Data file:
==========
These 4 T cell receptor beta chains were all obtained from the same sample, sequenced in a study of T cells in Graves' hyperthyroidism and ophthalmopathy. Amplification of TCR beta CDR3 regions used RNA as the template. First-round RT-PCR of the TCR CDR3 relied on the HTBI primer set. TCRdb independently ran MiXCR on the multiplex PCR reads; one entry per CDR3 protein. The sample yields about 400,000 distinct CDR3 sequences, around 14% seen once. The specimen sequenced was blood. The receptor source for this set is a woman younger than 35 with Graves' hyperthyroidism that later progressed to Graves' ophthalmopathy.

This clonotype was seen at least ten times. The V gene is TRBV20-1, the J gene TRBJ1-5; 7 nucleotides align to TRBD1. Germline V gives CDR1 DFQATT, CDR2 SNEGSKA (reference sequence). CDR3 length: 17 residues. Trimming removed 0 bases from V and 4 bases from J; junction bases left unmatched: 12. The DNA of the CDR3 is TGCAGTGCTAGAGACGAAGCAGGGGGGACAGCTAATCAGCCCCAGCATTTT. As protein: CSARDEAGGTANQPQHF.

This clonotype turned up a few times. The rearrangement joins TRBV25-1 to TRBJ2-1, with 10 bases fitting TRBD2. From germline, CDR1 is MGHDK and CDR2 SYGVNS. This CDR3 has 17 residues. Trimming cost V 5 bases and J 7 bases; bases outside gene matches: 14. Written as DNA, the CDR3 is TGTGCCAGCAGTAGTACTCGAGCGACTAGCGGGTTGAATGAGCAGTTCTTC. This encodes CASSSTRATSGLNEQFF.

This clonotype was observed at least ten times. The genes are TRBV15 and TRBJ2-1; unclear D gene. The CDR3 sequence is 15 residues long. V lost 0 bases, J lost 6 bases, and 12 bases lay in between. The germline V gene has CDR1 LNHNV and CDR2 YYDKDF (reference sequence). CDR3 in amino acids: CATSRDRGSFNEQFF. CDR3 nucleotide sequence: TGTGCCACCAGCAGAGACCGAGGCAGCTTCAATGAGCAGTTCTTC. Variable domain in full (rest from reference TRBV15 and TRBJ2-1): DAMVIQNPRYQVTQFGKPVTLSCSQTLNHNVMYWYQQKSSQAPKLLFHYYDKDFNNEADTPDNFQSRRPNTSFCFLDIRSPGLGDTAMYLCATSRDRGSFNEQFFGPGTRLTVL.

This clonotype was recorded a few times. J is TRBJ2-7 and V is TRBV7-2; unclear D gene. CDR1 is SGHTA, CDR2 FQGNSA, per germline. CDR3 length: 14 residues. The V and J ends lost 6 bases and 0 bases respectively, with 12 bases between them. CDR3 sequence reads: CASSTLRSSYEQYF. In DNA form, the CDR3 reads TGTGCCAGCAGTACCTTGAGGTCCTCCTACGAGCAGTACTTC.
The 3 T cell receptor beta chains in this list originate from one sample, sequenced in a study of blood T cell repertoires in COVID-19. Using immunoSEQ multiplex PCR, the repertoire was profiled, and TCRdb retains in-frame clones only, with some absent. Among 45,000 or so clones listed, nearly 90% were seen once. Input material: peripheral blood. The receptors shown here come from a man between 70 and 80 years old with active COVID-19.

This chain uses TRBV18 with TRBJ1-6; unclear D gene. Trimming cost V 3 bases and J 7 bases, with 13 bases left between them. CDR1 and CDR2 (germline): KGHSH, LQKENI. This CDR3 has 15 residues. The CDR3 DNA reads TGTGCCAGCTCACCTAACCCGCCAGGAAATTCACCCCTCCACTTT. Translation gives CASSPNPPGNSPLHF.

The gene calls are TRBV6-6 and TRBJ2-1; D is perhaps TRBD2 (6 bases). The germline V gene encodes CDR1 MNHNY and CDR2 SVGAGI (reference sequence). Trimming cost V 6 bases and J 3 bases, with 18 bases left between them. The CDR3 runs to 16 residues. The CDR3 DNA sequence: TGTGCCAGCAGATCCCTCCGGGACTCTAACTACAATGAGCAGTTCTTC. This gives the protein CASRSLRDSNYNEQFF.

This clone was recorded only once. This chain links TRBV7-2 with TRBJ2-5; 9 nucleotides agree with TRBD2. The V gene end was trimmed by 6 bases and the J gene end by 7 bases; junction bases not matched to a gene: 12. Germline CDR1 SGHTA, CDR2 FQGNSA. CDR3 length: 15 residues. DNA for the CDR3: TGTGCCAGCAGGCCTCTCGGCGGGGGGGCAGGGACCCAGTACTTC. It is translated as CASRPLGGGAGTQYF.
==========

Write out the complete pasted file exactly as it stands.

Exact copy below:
These 4 T cell receptor beta chains were all obtained from the same sample, sequenced in a study of T cells in Graves' hyperthyroidism and ophthalmopathy. Amplification of TCR beta CDR3 regions used RNA as the template. First-round RT-PCR of the TCR CDR3 relied on the HTBI primer set. TCRdb independently ran MiXCR on the multiplex PCR reads; one entry per CDR3 protein. The sample yields about 400,000 distinct CDR3 sequences, around 14% seen once. The specimen sequenced was blood. The receptor source for this set is a woman younger than 35 with Graves' hyperthyroidism that later progressed to Graves' ophthalmopathy.

This clonotype was seen at least ten times. The V gene is TRBV20-1, the J gene TRBJ1-5; 7 nucleotides align to TRBD1. Germline V gives CDR1 DFQATT, CDR2 SNEGSKA (reference sequence). CDR3 length: 17 residues. Trimming removed 0 bases from V and 4 bases from J; junction bases left unmatched: 12. The DNA of the CDR3 is TGCAGTGCTAGAGACGAAGCAGGGGGGACAGCTAATCAGCCCCAGCATTTT. As protein: CSARDEAGGTANQPQHF.

This clonotype turned up a few times. The rearrangement joins TRBV25-1 to TRBJ2-1, with 10 bases fitting TRBD2. From germline, CDR1 is MGHDK and CDR2 SYGVNS. This CDR3 has 17 residues. Trimming cost V 5 bases and J 7 bases; bases outside gene matches: 14. Written as DNA, the CDR3 is TGTGCCAGCAGTAGTACTCGAGCGACTAGCGGGTTGAATGAGCAGTTCTTC. This encodes CASSSTRATSGLNEQFF.

This clonotype was observed at least ten times. The genes are TRBV15 and TRBJ2-1; unclear D gene. The CDR3 sequence is 15 residues long. V lost 0 bases, J lost 6 bases, and 12 bases lay in between. The germline V gene has CDR1 LNHNV and CDR2 YYDKDF (reference sequence). CDR3 in amino acids: CATSRDRGSFNEQFF. CDR3 nucleotide sequence: TGTGCCACCAGCAGAGACCGAGGCAGCTTCAATGAGCAGTTCTTC. Variable domain in full (rest from reference TRBV15 and TRBJ2-1): DAMVIQNPRYQVTQFGKPVTLSCSQTLNHNVMYWYQQKSSQAPKLLFHYYDKDFNNEADTPDNFQSRRPNTSFCFLDIRSPGLGDTAMYLCATSRDRGSFNEQFFGPGTRLTVL.

This clonotype was recorded a few times. J is TRBJ2-7 and V is TRBV7-2; unclear D gene. CDR1 is SGHTA, CDR2 FQGNSA, per germline. CDR3 length: 14 residues. The V and J ends lost 6 bases and 0 bases respectively, with 12 bases between them. CDR3 sequence reads: CASSTLRSSYEQYF. In DNA form, the CDR3 reads TGTGCCAGCAGTACCTTGAGGTCCTCCTACGAGCAGTACTTC.
The 3 T cell receptor beta chains in this list originate from one sample, sequenced in a study of blood T cell repertoires in COVID-19. Using immunoSEQ multiplex PCR, the repertoire was profiled, and TCRdb retains in-frame clones only, with some absent. Among 45,000 or so clones listed, nearly 90% were seen once. Input material: peripheral blood. The receptors shown here come from a man between 70 and 80 years old with active COVID-19.

This chain uses TRBV18 with TRBJ1-6; unclear D gene. Trimming cost V 3 bases and J 7 bases, with 13 bases left between them. CDR1 and CDR2 (germline): KGHSH, LQKENI. This CDR3 has 15 residues. The CDR3 DNA reads TGTGCCAGCTCACCTAACCCGCCAGGAAATTCACCCCTCCACTTT. Translation gives CASSPNPPGNSPLHF.

The gene calls are TRBV6-6 and TRBJ2-1; D is perhaps TRBD2 (6 bases). The germline V gene encodes CDR1 MNHNY and CDR2 SVGAGI (reference sequence). Trimming cost V 6 bases and J 3 bases, with 18 bases left between them. The CDR3 runs to 16 residues. The CDR3 DNA sequence: TGTGCCAGCAGATCCCTCCGGGACTCTAACTACAATGAGCAGTTCTTC. This gives the protein CASRSLRDSNYNEQFF.

This clone was recorded only once. This chain links TRBV7-2 with TRBJ2-5; 9 nucleotides agree with TRBD2. The V gene end was trimmed by 6 bases and the J gene end by 7 bases; junction bases not matched to a gene: 12. Germline CDR1 SGHTA, CDR2 FQGNSA. CDR3 length: 15 residues. DNA for the CDR3: TGTGCCAGCAGGCCTCTCGGCGGGGGGGCAGGGACCCAGTACTTC. It is translated as CASRPLGGGAGTQYF.